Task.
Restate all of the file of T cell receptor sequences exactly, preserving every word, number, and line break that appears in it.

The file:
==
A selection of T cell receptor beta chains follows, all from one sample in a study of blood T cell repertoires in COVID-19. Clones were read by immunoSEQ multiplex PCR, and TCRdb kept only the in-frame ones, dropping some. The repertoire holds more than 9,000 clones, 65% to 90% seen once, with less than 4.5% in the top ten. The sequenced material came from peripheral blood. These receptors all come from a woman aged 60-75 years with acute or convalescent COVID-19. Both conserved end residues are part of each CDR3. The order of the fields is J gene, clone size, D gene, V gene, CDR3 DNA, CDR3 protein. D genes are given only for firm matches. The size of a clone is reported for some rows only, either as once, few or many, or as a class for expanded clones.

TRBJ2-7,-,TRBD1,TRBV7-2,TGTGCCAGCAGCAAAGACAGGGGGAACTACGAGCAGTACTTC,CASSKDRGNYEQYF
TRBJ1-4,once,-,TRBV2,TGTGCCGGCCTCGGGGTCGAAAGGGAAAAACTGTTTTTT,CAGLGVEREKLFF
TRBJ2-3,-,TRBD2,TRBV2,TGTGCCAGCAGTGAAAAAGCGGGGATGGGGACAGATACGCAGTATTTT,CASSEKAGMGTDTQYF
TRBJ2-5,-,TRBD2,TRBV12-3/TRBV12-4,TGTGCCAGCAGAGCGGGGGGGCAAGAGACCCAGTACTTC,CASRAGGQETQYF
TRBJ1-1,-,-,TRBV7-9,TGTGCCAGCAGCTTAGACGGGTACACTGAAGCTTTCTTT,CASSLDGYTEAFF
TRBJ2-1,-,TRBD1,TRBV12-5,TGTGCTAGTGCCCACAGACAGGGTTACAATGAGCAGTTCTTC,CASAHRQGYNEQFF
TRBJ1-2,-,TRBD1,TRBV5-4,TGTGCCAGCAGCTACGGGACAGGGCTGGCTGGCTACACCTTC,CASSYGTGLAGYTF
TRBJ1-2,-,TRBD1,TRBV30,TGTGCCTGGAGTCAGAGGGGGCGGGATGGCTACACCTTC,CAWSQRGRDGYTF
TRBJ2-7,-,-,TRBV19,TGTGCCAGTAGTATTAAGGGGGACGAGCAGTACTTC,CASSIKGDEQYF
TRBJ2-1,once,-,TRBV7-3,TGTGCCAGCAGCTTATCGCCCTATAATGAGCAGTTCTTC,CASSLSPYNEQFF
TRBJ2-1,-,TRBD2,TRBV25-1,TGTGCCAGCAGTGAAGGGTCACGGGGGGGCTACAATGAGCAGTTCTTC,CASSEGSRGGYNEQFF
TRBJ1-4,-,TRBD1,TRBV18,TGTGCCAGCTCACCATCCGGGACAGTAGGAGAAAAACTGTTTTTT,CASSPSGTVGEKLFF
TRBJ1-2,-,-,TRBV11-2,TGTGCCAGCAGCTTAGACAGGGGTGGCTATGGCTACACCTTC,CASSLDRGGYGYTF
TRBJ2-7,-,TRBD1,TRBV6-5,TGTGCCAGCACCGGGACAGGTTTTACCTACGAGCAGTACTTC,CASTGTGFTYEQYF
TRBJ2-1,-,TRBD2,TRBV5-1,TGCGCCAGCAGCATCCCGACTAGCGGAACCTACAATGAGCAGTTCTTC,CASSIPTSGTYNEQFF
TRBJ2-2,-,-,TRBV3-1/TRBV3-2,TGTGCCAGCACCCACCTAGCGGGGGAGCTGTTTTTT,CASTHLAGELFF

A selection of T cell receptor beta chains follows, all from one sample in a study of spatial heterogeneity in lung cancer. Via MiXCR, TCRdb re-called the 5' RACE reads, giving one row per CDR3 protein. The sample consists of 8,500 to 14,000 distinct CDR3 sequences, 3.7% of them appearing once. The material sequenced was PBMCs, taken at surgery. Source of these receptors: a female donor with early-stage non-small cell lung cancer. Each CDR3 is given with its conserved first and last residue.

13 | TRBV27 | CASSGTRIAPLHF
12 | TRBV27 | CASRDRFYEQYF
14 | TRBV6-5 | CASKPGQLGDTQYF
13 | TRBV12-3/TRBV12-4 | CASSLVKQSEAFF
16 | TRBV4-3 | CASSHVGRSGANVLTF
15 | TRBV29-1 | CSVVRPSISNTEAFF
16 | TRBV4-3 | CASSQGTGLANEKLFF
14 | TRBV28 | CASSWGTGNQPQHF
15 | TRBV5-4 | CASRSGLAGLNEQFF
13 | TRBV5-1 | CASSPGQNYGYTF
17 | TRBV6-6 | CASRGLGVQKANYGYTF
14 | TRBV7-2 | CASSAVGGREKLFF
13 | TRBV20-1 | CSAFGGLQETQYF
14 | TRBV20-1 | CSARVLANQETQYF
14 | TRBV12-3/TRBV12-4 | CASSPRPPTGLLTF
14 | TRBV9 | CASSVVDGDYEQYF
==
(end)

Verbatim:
A selection of T cell receptor beta chains follows, all from one sample in a study of blood T cell repertoires in COVID-19. Clones were read by immunoSEQ multiplex PCR, and TCRdb kept only the in-frame ones, dropping some. The repertoire holds more than 9,000 clones, 65% to 90% seen once, with less than 4.5% in the top ten. The sequenced material came from peripheral blood. These receptors all come from a woman aged 60-75 years with acute or convalescent COVID-19. Both conserved end residues are part of each CDR3. The order of the fields is J gene, clone size, D gene, V gene, CDR3 DNA, CDR3 protein. D genes are given only for firm matches. The size of a clone is reported for some rows only, either as once, few or many, or as a class for expanded clones.

TRBJ2-7,-,TRBD1,TRBV7-2,TGTGCCAGCAGCAAAGACAGGGGGAACTACGAGCAGTACTTC,CASSKDRGNYEQYF
TRBJ1-4,once,-,TRBV2,TGTGCCGGCCTCGGGGTCGAAAGGGAAAAACTGTTTTTT,CAGLGVEREKLFF
TRBJ2-3,-,TRBD2,TRBV2,TGTGCCAGCAGTGAAAAAGCGGGGATGGGGACAGATACGCAGTATTTT,CASSEKAGMGTDTQYF
TRBJ2-5,-,TRBD2,TRBV12-3/TRBV12-4,TGTGCCAGCAGAGCGGGGGGGCAAGAGACCCAGTACTTC,CASRAGGQETQYF
TRBJ1-1,-,-,TRBV7-9,TGTGCCAGCAGCTTAGACGGGTACACTGAAGCTTTCTTT,CASSLDGYTEAFF
TRBJ2-1,-,TRBD1,TRBV12-5,TGTGCTAGTGCCCACAGACAGGGTTACAATGAGCAGTTCTTC,CASAHRQGYNEQFF
TRBJ1-2,-,TRBD1,TRBV5-4,TGTGCCAGCAGCTACGGGACAGGGCTGGCTGGCTACACCTTC,CASSYGTGLAGYTF
TRBJ1-2,-,TRBD1,TRBV30,TGTGCCTGGAGTCAGAGGGGGCGGGATGGCTACACCTTC,CAWSQRGRDGYTF
TRBJ2-7,-,-,TRBV19,TGTGCCAGTAGTATTAAGGGGGACGAGCAGTACTTC,CASSIKGDEQYF
TRBJ2-1,once,-,TRBV7-3,TGTGCCAGCAGCTTATCGCCCTATAATGAGCAGTTCTTC,CASSLSPYNEQFF
TRBJ2-1,-,TRBD2,TRBV25-1,TGTGCCAGCAGTGAAGGGTCACGGGGGGGCTACAATGAGCAGTTCTTC,CASSEGSRGGYNEQFF
TRBJ1-4,-,TRBD1,TRBV18,TGTGCCAGCTCACCATCCGGGACAGTAGGAGAAAAACTGTTTTTT,CASSPSGTVGEKLFF
TRBJ1-2,-,-,TRBV11-2,TGTGCCAGCAGCTTAGACAGGGGTGGCTATGGCTACACCTTC,CASSLDRGGYGYTF
TRBJ2-7,-,TRBD1,TRBV6-5,TGTGCCAGCACCGGGACAGGTTTTACCTACGAGCAGTACTTC,CASTGTGFTYEQYF
TRBJ2-1,-,TRBD2,TRBV5-1,TGCGCCAGCAGCATCCCGACTAGCGGAACCTACAATGAGCAGTTCTTC,CASSIPTSGTYNEQFF
TRBJ2-2,-,-,TRBV3-1/TRBV3-2,TGTGCCAGCACCCACCTAGCGGGGGAGCTGTTTTTT,CASTHLAGELFF

A selection of T cell receptor beta chains follows, all from one sample in a study of spatial heterogeneity in lung cancer. Via MiXCR, TCRdb re-called the 5' RACE reads, giving one row per CDR3 protein. The sample consists of 8,500 to 14,000 distinct CDR3 sequences, 3.7% of them appearing once. The material sequenced was PBMCs, taken at surgery. Source of these receptors: a female donor with early-stage non-small cell lung cancer. Each CDR3 is given with its conserved first and last residue.

13 | TRBV27 | CASSGTRIAPLHF
12 | TRBV27 | CASRDRFYEQYF
14 | TRBV6-5 | CASKPGQLGDTQYF
13 | TRBV12-3/TRBV12-4 | CASSLVKQSEAFF
16 | TRBV4-3 | CASSHVGRSGANVLTF
15 | TRBV29-1 | CSVVRPSISNTEAFF
16 | TRBV4-3 | CASSQGTGLANEKLFF
14 | TRBV28 | CASSWGTGNQPQHF
15 | TRBV5-4 | CASRSGLAGLNEQFF
13 | TRBV5-1 | CASSPGQNYGYTF
17 | TRBV6-6 | CASRGLGVQKANYGYTF
14 | TRBV7-2 | CASSAVGGREKLFF
13 | TRBV20-1 | CSAFGGLQETQYF
14 | TRBV20-1 | CSARVLANQETQYF
14 | TRBV12-3/TRBV12-4 | CASSPRPPTGLLTF
14 | TRBV9 | CASSVVDGDYEQYF